It’s a decisive day for Sri Lanka as the country’s application for the Generalised System of Preferences plus (GSP+) tariff concession for European markets will be taken up for vote at the European Union (EU) Parliament in Brussels later today. Months of uncertainty and speculation will come to an end, one way or the other, as the resolution submitted by 52 members of the EU Parliament (MEPs) is put to a vote that many hope will be in Sri Lanka’s favour.
A bloc of European United Left/Nordic Green Left MEPs just last week made an effort to prevent Sri Lanka being granted the import duty concessions arguing that the Government’s progress on democratic and legislative reform was too slow for their liking. As reported in this newspaper, in their motion for resolution, the 52 MEPs referenced a report to the Human Rights Council in Geneva last month, in which the Office of the High Commissioner of Human Rights noted that measures taken by Sri Lanka since October 2015 to fulfill commitments had been “worryingly slow”.
Sri Lankan Government, despite its many flaws at home, has been working overtime to secure the GSP+ concession for the country and this week too is busy taking steps to clarify any issues raised by MEPs in Brussels. For this the so-called National Unity Government must be commended, even if things are not looking up for Sri Lanka at the moment. Today’s vote, as reported in yesterday’s Daily FT, could strike a deathblow for the country’s GSP+ hopes, despite the Government having taken several important steps in the past few days to indicate that it was still committed to its reform agenda: such as the Cabinet approving the Counter Terrorism Act framework that will replace the draconian PTA and the amendment to the Criminal Procedure Code.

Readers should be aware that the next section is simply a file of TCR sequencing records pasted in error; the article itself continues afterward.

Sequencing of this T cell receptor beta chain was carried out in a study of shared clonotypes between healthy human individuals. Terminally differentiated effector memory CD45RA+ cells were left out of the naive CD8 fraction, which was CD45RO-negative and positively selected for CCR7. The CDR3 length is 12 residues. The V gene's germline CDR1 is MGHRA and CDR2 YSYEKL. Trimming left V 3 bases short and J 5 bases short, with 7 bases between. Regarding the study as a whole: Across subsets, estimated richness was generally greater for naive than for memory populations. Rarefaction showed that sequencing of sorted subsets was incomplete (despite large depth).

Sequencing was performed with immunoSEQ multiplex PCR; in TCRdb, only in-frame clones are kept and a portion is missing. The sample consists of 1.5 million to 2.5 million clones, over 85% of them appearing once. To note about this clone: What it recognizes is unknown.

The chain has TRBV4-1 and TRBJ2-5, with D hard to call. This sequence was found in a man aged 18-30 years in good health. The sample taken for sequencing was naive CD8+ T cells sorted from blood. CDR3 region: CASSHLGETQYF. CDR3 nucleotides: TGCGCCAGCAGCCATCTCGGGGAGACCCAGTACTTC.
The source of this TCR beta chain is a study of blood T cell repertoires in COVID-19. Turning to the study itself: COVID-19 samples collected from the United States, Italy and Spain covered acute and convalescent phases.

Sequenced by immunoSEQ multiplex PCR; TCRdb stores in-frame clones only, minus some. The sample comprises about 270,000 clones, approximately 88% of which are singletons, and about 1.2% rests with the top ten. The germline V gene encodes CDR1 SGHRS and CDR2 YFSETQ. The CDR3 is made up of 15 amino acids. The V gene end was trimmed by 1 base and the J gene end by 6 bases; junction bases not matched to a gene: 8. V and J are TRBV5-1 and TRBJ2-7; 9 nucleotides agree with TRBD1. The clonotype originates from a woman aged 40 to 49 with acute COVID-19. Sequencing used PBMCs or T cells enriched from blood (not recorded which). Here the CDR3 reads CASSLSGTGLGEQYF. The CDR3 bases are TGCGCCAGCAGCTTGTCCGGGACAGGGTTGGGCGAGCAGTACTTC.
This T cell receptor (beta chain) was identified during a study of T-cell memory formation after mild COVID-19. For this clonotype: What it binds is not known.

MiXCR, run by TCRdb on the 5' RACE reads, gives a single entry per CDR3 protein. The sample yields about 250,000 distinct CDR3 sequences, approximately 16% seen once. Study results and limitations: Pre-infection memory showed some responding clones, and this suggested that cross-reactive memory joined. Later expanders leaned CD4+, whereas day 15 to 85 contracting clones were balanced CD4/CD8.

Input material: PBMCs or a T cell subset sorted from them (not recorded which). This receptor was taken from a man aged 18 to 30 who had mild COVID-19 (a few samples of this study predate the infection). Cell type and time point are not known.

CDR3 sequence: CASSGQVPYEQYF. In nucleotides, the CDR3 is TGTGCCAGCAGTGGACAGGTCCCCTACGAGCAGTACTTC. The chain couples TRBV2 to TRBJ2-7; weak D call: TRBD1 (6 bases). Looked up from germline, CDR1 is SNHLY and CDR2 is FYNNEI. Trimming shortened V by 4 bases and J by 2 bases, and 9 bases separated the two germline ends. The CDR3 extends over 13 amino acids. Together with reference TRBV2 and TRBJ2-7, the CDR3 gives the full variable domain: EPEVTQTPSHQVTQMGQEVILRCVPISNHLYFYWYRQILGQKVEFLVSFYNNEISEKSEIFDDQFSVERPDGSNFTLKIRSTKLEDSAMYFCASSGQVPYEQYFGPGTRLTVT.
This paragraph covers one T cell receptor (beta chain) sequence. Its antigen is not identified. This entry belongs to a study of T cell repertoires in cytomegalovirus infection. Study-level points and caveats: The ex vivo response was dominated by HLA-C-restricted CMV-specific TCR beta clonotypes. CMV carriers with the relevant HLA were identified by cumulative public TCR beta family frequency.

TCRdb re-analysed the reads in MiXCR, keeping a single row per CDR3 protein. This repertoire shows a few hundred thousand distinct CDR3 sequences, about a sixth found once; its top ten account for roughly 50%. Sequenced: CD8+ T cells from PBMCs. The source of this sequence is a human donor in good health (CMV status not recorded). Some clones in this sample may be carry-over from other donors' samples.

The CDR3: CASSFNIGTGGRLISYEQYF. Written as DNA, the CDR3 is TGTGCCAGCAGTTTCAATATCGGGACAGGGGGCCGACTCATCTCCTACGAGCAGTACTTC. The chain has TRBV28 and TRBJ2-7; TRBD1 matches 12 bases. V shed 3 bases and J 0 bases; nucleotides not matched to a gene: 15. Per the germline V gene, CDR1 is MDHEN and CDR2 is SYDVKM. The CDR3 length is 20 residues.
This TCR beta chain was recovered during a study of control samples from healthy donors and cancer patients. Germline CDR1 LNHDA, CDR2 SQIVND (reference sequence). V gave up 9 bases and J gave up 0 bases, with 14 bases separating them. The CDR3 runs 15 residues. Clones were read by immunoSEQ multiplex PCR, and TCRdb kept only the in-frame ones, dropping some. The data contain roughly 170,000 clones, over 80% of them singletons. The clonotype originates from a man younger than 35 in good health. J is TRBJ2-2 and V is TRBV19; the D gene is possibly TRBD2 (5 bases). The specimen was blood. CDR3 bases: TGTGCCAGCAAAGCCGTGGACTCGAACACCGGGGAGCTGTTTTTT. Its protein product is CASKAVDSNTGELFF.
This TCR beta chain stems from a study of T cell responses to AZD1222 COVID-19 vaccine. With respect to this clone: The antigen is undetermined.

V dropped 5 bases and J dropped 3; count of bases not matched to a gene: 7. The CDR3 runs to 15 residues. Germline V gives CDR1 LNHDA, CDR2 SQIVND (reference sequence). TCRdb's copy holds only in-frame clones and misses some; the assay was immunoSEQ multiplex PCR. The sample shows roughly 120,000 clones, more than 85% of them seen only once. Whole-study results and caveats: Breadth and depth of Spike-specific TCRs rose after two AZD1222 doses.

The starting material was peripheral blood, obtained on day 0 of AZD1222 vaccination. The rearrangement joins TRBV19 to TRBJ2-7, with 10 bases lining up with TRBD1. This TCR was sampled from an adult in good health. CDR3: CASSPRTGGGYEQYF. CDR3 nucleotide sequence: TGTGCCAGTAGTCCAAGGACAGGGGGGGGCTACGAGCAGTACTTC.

Whether those developments are too little too late, however, remains to be seen, and we will have the answer soon. It cannot be said with certainty which way the vote will go in the 376-member strong EU Parliament, but there is a slim chance the resolution will not find wide support. Even though a group of members of the EU Parliament’s Trade Committee wrote to the Prime Minister urging the Government to meet their conditions, the letter also added, somewhat encouragingly, that the EU “understands the complexity of the issues involved and the need to enter into wide consultations on the more sensitive aspects, it is critical that Sri Lanka delivers on its commitments within clearly established timelines.”
It is hoped that the EU takes Sri Lanka’s stated commitments seriously and votes in the island nation’s favour today - and in the event Sri Lanka does end up winning the concession, what would be even greater for Sri Lankans to see is the Government taking action because it is the right thing to do rather than being prompted by incentives from the international community. It goes without saying that that would be the real win.